One of the places he and his scientific team visit is Irian Jaya, a remote island on the Indonesian archipelago. It combines two aspects of places that often give homes to rare creatures: remoteness, and being situated on an island. Another factor that makes Irian Jaya home to rarities is its geology—its steep mountains and gorges serve as barriers to invasive species which have become common on many other islands. The description of Dinerstein’s flight to this research spot is compelling; it was incredibly risky just to land a plane there. But well worth it because the scientists found many rare creatures quite close to them and not shy at all with humans. The scientists were amazed by how many species divided their habitats vertically. Read more about The Kingdom of Rarities
I read a lot of narrative non-fiction - historical, microhistory, natural sciences, travel, and environmental. I read these to be better informed, but also for pleasure so my ultimate test for a narrative non-fiction book is whether it would have made a better magazine article. I hate finishing something that I think was interesting, but could have been boiled down into a 20 page magazine article with the same impact. I've recently read two non-fiction books passed the magazine article test and then some.
The Big Thirst: The Marvels, Mysteries & Madness Shaping the New Era of Water by Charles Fishman isn't about how to make changes in your lifestyle with regards to water conservation. It isn't a how-to book for urban or rural planners. It is a book that will challenge what you think you know about water from the big picture including where it comes from and what do we really mean by "clean". This book will also identify our emotional connection with water and will put those assumptions to the test. Near the end of the book, an economist presents a model for future water use that makes sense for both dry places like Las Vegas and Australia should also be considered for wetter places like Atlanta and even Bloomington. There are pages and pages of research, calculations and notes at the end, but the book was captivating, accessible and provides much food for thought. Read more about Garbage! Water! Or Why I Love Non-fiction
As any parent knows, young children are curious about the world. At the library, we explore a range of topics during Preschool Science and Math. When the weather turns cold, I turn to one of my favorite themes for preschool science: Animals in Winter. Here are some of the activities we did in December!
I hope everyone on the east coast is staying safe after the destruction of Hurricane/Tropical Storm Sandy. Today's storms are met with an overload of information: pictures on social media, non-stop news coverage, live reporting and high tech computer models of the storm's projected path. But if you are in the mood for a more in-depth read about storms, check out a few of these titles.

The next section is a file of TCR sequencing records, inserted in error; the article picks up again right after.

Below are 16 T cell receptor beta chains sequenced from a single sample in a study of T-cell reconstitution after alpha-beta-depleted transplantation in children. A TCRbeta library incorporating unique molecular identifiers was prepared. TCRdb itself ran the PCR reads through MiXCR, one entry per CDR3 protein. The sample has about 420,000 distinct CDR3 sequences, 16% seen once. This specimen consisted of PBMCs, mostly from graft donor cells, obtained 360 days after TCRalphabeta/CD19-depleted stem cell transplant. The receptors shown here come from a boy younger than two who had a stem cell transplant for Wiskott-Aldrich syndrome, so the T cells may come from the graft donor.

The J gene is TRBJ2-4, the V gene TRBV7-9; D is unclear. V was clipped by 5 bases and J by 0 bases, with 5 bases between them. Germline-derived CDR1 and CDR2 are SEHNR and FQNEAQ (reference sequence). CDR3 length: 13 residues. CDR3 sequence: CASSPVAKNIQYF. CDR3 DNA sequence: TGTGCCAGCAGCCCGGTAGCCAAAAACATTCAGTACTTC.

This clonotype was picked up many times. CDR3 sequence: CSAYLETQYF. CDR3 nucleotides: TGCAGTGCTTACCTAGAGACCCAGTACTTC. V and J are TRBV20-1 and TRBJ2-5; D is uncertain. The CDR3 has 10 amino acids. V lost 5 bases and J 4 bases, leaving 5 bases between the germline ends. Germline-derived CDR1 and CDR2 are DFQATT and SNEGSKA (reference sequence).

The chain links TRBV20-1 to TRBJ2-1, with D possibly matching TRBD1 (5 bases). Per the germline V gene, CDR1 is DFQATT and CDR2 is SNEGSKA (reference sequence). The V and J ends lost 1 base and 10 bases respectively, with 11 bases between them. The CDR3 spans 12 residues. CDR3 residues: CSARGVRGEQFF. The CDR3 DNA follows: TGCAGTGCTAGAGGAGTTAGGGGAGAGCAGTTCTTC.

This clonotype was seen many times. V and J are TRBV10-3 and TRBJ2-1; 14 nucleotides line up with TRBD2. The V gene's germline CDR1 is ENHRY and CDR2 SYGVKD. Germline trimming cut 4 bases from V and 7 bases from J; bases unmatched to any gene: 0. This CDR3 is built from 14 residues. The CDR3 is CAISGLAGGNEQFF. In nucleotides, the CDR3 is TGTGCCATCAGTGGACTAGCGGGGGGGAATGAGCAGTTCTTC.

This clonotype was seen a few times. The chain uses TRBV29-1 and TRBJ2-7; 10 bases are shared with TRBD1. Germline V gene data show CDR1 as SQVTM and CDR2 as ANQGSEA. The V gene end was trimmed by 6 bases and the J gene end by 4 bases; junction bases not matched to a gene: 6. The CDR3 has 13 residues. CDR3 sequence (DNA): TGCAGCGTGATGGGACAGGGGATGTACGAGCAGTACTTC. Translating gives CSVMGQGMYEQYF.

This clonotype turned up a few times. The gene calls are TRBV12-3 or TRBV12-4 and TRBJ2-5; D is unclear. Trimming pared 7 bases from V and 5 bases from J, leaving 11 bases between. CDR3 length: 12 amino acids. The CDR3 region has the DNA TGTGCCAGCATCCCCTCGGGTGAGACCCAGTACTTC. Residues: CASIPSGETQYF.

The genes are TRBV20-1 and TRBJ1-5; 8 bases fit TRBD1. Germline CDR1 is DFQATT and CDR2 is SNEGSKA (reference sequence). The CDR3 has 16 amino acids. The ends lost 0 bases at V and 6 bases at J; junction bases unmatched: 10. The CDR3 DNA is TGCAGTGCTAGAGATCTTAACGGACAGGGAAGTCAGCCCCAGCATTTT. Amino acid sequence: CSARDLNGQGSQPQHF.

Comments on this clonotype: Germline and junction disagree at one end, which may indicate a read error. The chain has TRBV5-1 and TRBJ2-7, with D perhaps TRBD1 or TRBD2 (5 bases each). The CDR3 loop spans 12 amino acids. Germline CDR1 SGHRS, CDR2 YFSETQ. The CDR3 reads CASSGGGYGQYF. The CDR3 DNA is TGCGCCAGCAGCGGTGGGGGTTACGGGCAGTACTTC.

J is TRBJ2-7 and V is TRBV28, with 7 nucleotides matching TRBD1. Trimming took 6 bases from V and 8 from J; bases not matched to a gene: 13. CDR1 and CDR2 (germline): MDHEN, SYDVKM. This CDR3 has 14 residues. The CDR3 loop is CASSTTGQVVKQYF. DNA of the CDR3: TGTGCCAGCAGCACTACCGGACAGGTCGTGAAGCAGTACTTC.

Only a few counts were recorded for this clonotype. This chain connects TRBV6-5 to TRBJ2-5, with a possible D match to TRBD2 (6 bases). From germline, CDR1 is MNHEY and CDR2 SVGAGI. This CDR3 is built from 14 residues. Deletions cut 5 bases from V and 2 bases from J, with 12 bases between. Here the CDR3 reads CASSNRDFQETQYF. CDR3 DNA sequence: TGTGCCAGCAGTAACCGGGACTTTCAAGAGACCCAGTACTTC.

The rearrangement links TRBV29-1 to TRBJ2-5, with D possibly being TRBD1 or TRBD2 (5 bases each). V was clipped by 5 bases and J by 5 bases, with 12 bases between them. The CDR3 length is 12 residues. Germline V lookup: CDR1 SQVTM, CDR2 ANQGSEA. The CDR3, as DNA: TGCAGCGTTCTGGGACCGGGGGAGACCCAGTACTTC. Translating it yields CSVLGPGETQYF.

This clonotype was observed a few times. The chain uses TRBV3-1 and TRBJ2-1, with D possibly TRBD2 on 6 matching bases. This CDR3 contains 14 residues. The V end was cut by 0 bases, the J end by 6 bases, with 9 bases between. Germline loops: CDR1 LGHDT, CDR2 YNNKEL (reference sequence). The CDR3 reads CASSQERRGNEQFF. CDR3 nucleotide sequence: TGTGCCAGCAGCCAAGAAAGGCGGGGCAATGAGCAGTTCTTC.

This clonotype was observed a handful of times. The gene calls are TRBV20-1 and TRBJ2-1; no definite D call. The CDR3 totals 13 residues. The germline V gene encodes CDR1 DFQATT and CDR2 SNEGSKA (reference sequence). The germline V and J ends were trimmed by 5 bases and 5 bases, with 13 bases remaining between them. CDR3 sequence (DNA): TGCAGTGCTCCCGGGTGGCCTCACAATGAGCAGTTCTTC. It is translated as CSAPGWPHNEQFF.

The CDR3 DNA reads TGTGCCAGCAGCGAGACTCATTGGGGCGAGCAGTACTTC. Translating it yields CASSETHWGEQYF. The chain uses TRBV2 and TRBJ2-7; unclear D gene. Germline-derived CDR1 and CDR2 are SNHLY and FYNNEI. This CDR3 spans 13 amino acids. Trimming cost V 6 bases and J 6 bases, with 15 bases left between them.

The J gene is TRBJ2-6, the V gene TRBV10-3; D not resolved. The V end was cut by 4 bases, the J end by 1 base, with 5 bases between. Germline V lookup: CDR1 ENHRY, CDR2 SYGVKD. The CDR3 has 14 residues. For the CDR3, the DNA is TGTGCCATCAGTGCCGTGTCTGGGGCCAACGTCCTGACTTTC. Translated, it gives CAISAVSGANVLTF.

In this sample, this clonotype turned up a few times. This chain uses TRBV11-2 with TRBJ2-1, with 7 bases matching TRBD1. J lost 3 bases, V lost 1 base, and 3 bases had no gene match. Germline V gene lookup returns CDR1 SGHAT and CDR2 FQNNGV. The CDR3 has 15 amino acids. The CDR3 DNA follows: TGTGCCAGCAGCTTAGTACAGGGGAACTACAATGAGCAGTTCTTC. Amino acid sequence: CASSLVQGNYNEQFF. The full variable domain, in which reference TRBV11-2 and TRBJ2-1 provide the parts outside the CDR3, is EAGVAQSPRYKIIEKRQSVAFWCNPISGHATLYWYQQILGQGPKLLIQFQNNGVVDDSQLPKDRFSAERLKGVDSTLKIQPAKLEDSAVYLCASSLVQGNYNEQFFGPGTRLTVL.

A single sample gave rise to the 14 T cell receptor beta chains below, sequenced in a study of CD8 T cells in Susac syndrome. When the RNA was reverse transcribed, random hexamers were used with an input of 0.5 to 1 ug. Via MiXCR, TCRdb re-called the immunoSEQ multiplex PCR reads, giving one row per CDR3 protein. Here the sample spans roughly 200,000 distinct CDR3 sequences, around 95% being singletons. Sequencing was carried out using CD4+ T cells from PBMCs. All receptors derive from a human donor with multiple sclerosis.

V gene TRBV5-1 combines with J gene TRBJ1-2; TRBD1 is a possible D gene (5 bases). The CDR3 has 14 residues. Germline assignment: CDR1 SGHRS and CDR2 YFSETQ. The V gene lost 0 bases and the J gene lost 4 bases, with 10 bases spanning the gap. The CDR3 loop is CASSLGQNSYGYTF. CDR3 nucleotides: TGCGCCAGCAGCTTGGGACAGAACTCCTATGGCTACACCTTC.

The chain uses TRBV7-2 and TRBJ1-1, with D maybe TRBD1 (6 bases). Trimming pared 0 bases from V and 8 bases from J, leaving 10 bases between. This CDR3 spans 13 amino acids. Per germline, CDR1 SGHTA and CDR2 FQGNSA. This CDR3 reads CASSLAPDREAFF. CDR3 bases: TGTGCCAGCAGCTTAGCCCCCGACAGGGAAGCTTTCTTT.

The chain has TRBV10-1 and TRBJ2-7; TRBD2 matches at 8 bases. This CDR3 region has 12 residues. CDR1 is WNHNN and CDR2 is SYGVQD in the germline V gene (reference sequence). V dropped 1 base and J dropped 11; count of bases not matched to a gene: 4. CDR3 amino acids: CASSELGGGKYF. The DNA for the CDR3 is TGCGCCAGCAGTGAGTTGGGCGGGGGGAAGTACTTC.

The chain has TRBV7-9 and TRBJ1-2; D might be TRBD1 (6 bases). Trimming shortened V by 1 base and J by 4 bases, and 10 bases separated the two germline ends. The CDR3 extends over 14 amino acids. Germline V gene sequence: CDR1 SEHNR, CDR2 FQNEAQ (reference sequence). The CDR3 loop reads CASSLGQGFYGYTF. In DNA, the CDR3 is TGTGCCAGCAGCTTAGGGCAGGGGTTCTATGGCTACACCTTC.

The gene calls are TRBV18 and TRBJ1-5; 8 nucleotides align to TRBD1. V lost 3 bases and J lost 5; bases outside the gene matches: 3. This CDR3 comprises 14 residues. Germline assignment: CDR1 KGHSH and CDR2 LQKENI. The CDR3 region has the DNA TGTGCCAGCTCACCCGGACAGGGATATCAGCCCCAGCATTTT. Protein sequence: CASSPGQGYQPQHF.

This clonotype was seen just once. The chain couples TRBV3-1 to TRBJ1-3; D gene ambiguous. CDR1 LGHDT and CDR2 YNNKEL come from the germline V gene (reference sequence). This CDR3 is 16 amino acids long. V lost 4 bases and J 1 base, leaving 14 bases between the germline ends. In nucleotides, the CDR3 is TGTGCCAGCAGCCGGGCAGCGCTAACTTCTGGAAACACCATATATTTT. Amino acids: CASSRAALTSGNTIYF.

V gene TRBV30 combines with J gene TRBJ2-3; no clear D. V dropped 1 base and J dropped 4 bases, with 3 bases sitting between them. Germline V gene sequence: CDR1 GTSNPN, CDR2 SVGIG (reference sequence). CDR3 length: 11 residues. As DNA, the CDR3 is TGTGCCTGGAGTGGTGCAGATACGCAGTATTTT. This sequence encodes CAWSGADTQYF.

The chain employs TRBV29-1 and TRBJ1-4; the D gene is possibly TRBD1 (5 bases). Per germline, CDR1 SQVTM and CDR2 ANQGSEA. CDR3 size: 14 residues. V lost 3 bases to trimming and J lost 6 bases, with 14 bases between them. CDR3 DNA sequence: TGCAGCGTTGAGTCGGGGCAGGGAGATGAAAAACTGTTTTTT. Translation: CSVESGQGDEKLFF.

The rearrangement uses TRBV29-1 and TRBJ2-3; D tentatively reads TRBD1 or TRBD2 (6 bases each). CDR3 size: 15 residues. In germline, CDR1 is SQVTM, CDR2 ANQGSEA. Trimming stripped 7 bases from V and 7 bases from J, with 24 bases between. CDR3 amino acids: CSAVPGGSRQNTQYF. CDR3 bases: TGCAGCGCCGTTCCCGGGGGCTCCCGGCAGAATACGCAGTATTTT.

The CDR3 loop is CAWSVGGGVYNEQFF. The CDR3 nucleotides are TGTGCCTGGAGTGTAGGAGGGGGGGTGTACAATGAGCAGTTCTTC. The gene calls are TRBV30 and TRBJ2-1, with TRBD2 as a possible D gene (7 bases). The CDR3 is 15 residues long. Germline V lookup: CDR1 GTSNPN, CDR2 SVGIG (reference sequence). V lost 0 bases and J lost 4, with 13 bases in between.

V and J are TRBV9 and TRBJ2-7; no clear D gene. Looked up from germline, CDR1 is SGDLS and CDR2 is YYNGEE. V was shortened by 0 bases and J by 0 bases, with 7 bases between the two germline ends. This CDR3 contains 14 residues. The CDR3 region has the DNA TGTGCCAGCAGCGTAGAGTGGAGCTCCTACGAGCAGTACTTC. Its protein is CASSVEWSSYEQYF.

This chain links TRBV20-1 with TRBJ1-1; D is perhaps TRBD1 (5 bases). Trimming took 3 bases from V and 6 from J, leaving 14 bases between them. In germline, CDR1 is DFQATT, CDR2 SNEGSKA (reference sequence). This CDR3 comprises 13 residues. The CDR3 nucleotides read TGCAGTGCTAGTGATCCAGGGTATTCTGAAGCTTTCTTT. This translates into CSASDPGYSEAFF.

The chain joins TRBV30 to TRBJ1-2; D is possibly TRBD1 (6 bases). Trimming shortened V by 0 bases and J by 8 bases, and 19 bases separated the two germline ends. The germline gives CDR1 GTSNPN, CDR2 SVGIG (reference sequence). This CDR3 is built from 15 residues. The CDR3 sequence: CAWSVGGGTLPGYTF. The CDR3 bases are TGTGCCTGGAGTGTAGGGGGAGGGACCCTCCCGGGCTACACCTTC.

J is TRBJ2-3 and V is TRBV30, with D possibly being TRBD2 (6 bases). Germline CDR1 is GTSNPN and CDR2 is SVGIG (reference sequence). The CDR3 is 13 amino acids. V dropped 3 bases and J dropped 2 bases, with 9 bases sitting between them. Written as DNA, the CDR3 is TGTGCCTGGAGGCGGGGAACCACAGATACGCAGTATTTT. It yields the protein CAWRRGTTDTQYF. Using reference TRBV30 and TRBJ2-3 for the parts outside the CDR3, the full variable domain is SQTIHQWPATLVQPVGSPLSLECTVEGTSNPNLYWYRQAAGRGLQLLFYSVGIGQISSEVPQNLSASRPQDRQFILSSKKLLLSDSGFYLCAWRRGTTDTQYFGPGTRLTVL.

The 1900 Galveston Hurricane was one of the deadliest on record. Over 6,000 people died in this massive storm, which was complicated by the lack of technology and a complete understanding of weather patterns. Erik Larsson is an excellent non-fiction author and in Isaac's Storm he tells the detailed story of the storm, but also of the meteorologist, Isaac Cline who failed to make the best use of the information he saw. The historical details of weather prediction combined with the suspense of the building storm make for an excellent read. Read more about Hurricane Books
Science has always appealed to me, but it's hard to carve out enough time to keep abreast of all the new science books; that's one reason I really enjoy the Best American Science Writing series. It's always fun to discover trends and reconnect with intriguing topics in the field. One good aspect of contemporary science writing is that the authors really write well and can summarize complex subjects in easily understandable language. So what's on science writing's 2012 burner? Medicine, for one. The first four essays explore medical themes, among them: new heart vessels for babies born with weak hearts, and immune systems trained to kill cancer cells. As Denise Grady's article about the latter reveals, after an experimental treatment one man suffering from leukemia lost over two pounds of cancer cells. And a year later is cancer was in total remission.
My favorite essay in this collection is Evan Ratliff's "Taming the Wild." It's about a Russian research team that has been breeding foxes for over fifty years. Their foxes are now so tame that not only are they adopted for pets, but they share many puppylike traits such spotted coats, wagging tails, floppy ears and curly tails. A contrasting group of foxes has been bred for aggression and, believe me, you'd want to stay clear of their cages. Read more about The Best American Science Writing, 2012